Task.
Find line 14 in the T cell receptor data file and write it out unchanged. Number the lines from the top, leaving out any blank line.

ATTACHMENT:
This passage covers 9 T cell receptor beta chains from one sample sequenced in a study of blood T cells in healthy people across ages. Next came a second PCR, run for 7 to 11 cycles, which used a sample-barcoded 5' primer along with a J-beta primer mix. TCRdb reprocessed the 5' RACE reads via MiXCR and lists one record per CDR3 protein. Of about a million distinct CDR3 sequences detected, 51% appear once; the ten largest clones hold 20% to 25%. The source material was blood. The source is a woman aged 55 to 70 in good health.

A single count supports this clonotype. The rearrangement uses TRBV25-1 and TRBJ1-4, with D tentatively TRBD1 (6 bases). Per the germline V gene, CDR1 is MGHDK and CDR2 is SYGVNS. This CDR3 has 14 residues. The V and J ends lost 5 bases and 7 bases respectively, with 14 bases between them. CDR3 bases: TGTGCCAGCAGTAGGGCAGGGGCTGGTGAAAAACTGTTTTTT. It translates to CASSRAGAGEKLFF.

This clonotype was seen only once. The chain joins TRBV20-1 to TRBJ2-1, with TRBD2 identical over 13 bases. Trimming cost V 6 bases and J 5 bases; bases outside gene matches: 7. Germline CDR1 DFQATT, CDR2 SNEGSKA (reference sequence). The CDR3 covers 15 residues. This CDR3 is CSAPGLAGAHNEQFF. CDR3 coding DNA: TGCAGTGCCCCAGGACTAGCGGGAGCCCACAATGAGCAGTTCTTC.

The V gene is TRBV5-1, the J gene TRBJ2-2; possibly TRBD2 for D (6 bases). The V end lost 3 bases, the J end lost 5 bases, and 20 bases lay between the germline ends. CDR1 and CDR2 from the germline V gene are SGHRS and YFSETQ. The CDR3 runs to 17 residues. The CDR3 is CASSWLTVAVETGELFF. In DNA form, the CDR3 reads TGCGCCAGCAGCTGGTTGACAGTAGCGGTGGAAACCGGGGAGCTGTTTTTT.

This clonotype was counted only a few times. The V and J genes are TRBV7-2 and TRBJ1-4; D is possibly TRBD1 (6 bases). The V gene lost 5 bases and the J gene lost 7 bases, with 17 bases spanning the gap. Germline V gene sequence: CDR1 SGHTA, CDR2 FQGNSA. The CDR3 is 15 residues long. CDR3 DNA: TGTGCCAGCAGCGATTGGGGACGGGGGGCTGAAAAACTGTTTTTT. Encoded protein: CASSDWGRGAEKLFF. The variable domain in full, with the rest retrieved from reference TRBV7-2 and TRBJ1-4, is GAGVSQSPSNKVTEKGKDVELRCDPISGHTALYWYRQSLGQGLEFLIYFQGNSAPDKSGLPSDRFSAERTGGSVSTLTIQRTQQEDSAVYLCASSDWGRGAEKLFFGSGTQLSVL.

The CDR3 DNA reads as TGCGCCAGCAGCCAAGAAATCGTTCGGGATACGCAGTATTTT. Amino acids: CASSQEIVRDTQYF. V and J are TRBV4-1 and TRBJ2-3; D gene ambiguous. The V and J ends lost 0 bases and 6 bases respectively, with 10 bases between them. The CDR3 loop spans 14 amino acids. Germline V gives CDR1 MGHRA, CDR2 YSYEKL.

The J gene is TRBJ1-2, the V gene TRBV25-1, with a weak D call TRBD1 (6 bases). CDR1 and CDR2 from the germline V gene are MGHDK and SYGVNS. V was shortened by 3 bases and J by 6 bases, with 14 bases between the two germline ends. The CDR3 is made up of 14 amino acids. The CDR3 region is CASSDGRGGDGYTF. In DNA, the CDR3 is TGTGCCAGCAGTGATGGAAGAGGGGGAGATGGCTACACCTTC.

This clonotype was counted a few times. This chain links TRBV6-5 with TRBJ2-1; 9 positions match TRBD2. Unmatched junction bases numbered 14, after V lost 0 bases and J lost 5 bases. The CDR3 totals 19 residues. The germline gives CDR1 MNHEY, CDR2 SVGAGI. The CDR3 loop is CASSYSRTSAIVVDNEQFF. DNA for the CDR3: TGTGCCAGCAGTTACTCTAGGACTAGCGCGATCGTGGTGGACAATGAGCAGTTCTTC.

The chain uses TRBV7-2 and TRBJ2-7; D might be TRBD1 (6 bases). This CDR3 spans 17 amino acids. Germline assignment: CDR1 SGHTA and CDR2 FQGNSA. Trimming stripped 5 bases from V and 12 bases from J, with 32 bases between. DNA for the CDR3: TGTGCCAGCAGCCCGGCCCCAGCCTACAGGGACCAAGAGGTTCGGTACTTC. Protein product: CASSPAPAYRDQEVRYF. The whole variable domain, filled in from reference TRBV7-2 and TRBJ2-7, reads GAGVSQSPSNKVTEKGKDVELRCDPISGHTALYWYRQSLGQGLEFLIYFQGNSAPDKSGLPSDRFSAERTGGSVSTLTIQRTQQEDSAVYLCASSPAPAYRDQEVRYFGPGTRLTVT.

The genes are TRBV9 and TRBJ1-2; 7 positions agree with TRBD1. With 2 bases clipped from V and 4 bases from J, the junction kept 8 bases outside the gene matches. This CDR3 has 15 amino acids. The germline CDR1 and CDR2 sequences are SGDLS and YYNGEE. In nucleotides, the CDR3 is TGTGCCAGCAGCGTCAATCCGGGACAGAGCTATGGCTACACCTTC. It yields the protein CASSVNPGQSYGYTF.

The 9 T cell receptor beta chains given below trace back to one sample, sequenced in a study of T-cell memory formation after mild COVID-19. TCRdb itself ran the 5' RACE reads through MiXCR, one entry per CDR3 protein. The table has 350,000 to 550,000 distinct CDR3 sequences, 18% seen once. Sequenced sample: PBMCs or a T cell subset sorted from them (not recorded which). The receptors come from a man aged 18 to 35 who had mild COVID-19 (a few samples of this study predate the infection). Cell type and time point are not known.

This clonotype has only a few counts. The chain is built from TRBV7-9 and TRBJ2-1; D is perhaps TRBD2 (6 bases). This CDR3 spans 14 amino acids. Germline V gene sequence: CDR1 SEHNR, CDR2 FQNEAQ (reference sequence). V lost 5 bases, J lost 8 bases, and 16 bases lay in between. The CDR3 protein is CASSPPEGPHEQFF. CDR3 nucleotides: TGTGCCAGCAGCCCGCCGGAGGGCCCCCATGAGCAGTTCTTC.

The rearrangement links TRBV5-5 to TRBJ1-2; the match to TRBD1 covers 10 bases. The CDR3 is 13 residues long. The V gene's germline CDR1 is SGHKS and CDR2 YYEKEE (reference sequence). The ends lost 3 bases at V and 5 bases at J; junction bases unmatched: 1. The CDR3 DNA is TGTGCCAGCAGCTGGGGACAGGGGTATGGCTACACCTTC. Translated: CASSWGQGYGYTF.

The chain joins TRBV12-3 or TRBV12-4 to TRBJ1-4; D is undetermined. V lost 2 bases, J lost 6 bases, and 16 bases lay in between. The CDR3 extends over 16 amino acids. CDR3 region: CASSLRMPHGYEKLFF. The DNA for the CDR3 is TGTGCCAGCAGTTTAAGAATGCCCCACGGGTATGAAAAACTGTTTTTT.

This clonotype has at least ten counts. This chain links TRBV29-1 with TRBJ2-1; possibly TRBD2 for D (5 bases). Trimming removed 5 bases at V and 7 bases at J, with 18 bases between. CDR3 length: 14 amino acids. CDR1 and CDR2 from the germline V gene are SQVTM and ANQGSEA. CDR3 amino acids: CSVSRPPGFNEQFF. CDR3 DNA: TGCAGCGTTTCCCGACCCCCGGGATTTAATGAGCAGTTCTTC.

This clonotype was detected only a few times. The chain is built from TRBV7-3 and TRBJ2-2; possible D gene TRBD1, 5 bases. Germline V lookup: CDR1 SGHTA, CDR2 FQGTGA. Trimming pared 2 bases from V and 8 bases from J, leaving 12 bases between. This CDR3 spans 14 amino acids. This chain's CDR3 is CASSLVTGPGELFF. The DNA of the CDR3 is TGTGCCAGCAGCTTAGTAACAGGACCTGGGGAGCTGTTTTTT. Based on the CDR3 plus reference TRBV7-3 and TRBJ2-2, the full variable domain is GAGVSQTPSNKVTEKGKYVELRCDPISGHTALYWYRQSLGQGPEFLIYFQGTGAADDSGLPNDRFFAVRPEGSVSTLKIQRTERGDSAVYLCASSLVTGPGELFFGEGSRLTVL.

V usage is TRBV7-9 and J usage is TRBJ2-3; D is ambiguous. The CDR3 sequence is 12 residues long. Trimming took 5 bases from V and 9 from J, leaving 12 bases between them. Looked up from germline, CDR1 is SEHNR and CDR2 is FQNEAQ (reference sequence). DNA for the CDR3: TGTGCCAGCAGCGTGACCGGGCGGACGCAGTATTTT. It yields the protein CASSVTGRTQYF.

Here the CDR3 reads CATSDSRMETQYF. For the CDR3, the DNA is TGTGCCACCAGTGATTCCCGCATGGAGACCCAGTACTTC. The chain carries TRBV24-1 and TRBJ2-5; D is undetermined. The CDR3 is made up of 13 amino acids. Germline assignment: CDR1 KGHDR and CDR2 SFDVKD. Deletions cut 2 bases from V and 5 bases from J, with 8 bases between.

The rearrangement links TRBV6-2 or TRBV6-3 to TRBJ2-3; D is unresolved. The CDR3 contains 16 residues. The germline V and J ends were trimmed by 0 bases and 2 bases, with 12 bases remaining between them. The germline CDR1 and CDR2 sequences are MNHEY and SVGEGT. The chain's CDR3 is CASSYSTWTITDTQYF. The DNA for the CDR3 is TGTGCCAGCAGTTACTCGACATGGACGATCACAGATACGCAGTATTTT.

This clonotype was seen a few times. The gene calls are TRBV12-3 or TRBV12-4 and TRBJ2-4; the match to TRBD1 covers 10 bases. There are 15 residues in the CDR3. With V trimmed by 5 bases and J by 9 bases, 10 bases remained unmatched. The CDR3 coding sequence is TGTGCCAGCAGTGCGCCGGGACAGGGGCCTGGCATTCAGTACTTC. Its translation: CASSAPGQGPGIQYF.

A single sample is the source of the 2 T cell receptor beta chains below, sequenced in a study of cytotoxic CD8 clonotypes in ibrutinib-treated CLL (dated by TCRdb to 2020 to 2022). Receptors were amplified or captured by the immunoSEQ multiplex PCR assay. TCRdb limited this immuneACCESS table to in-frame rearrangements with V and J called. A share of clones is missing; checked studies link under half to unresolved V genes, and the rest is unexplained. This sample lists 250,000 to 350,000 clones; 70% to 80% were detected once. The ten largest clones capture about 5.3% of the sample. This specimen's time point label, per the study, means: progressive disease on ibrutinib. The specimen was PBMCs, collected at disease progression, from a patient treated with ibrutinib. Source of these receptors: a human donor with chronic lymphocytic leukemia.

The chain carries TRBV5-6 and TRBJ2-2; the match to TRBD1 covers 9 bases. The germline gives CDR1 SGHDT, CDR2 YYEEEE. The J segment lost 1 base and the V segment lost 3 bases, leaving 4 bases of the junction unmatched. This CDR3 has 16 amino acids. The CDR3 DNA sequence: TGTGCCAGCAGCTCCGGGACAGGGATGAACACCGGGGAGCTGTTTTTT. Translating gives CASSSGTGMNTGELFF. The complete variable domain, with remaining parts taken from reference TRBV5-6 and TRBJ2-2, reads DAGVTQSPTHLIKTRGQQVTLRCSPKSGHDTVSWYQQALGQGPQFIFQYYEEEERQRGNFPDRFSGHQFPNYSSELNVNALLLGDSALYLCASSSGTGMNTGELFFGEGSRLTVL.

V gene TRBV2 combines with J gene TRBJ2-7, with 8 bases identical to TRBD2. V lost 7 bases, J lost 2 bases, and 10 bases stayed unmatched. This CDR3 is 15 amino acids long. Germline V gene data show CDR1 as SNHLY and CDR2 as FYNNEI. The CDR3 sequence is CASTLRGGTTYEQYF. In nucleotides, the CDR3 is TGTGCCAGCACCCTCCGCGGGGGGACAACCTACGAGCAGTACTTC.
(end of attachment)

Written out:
The chain joins TRBV12-3 or TRBV12-4 to TRBJ1-4; D is undetermined. V lost 2 bases, J lost 6 bases, and 16 bases lay in between. The CDR3 extends over 16 amino acids. CDR3 region: CASSLRMPHGYEKLFF. The DNA for the CDR3 is TGTGCCAGCAGTTTAAGAATGCCCCACGGGTATGAAAAACTGTTTTTT.